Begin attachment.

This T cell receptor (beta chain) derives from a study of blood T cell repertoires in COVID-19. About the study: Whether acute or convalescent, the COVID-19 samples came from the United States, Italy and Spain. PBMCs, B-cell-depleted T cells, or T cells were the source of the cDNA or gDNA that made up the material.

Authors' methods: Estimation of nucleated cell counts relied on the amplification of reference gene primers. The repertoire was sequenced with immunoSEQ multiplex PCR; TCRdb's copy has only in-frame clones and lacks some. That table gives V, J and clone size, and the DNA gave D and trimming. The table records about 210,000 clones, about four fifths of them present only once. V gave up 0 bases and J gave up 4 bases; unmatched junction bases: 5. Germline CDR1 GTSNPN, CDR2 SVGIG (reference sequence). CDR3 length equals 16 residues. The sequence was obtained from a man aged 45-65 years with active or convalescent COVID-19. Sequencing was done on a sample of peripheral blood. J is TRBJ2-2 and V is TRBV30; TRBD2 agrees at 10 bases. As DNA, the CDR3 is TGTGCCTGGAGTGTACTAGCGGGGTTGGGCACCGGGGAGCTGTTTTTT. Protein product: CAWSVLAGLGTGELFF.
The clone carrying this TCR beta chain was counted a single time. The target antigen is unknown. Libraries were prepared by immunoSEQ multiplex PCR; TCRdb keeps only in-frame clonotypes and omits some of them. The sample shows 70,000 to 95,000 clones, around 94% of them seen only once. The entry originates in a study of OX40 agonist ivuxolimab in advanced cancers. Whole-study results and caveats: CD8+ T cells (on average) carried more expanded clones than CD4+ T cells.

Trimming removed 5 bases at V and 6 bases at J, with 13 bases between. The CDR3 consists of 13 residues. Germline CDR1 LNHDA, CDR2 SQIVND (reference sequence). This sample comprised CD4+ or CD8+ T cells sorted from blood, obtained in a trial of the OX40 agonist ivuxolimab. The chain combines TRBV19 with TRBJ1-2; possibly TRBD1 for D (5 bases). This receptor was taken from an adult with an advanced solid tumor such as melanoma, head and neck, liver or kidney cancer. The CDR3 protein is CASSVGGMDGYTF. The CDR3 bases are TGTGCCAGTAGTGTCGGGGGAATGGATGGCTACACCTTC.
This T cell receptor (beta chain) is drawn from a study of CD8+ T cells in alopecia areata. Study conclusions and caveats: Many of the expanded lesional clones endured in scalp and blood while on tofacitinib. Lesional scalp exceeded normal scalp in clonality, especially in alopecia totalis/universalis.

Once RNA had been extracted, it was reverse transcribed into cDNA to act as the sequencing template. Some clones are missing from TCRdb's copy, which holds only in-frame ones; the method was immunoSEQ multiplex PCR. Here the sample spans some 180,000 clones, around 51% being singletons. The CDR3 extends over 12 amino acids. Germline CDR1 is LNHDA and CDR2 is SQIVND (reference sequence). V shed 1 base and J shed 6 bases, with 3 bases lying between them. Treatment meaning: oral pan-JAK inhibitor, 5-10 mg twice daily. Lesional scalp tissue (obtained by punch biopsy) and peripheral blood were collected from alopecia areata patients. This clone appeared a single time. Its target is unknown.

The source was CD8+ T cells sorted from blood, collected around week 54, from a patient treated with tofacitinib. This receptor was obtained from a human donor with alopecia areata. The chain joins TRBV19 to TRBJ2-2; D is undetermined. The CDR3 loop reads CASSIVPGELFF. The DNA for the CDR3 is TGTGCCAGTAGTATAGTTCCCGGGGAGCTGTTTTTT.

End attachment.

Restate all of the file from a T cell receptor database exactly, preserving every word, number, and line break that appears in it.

This T cell receptor (beta chain) derives from a study of blood T cell repertoires in COVID-19. About the study: Whether acute or convalescent, the COVID-19 samples came from the United States, Italy and Spain. PBMCs, B-cell-depleted T cells, or T cells were the source of the cDNA or gDNA that made up the material.

Authors' methods: Estimation of nucleated cell counts relied on the amplification of reference gene primers. The repertoire was sequenced with immunoSEQ multiplex PCR; TCRdb's copy has only in-frame clones and lacks some. That table gives V, J and clone size, and the DNA gave D and trimming. The table records about 210,000 clones, about four fifths of them present only once. V gave up 0 bases and J gave up 4 bases; unmatched junction bases: 5. Germline CDR1 GTSNPN, CDR2 SVGIG (reference sequence). CDR3 length equals 16 residues. The sequence was obtained from a man aged 45-65 years with active or convalescent COVID-19. Sequencing was done on a sample of peripheral blood. J is TRBJ2-2 and V is TRBV30; TRBD2 agrees at 10 bases. As DNA, the CDR3 is TGTGCCTGGAGTGTACTAGCGGGGTTGGGCACCGGGGAGCTGTTTTTT. Protein product: CAWSVLAGLGTGELFF.
The clone carrying this TCR beta chain was counted a single time. The target antigen is unknown. Libraries were prepared by immunoSEQ multiplex PCR; TCRdb keeps only in-frame clonotypes and omits some of them. The sample shows 70,000 to 95,000 clones, around 94% of them seen only once. The entry originates in a study of OX40 agonist ivuxolimab in advanced cancers. Whole-study results and caveats: CD8+ T cells (on average) carried more expanded clones than CD4+ T cells.

Trimming removed 5 bases at V and 6 bases at J, with 13 bases between. The CDR3 consists of 13 residues. Germline CDR1 LNHDA, CDR2 SQIVND (reference sequence). This sample comprised CD4+ or CD8+ T cells sorted from blood, obtained in a trial of the OX40 agonist ivuxolimab. The chain combines TRBV19 with TRBJ1-2; possibly TRBD1 for D (5 bases). This receptor was taken from an adult with an advanced solid tumor such as melanoma, head and neck, liver or kidney cancer. The CDR3 protein is CASSVGGMDGYTF. The CDR3 bases are TGTGCCAGTAGTGTCGGGGGAATGGATGGCTACACCTTC.
This T cell receptor (beta chain) is drawn from a study of CD8+ T cells in alopecia areata. Study conclusions and caveats: Many of the expanded lesional clones endured in scalp and blood while on tofacitinib. Lesional scalp exceeded normal scalp in clonality, especially in alopecia totalis/universalis.

Once RNA had been extracted, it was reverse transcribed into cDNA to act as the sequencing template. Some clones are missing from TCRdb's copy, which holds only in-frame ones; the method was immunoSEQ multiplex PCR. Here the sample spans some 180,000 clones, around 51% being singletons. The CDR3 extends over 12 amino acids. Germline CDR1 is LNHDA and CDR2 is SQIVND (reference sequence). V shed 1 base and J shed 6 bases, with 3 bases lying between them. Treatment meaning: oral pan-JAK inhibitor, 5-10 mg twice daily. Lesional scalp tissue (obtained by punch biopsy) and peripheral blood were collected from alopecia areata patients. This clone appeared a single time. Its target is unknown.

The source was CD8+ T cells sorted from blood, collected around week 54, from a patient treated with tofacitinib. This receptor was obtained from a human donor with alopecia areata. The chain joins TRBV19 to TRBJ2-2; D is undetermined. The CDR3 loop reads CASSIVPGELFF. The DNA for the CDR3 is TGTGCCAGTAGTATAGTTCCCGGGGAGCTGTTTTTT.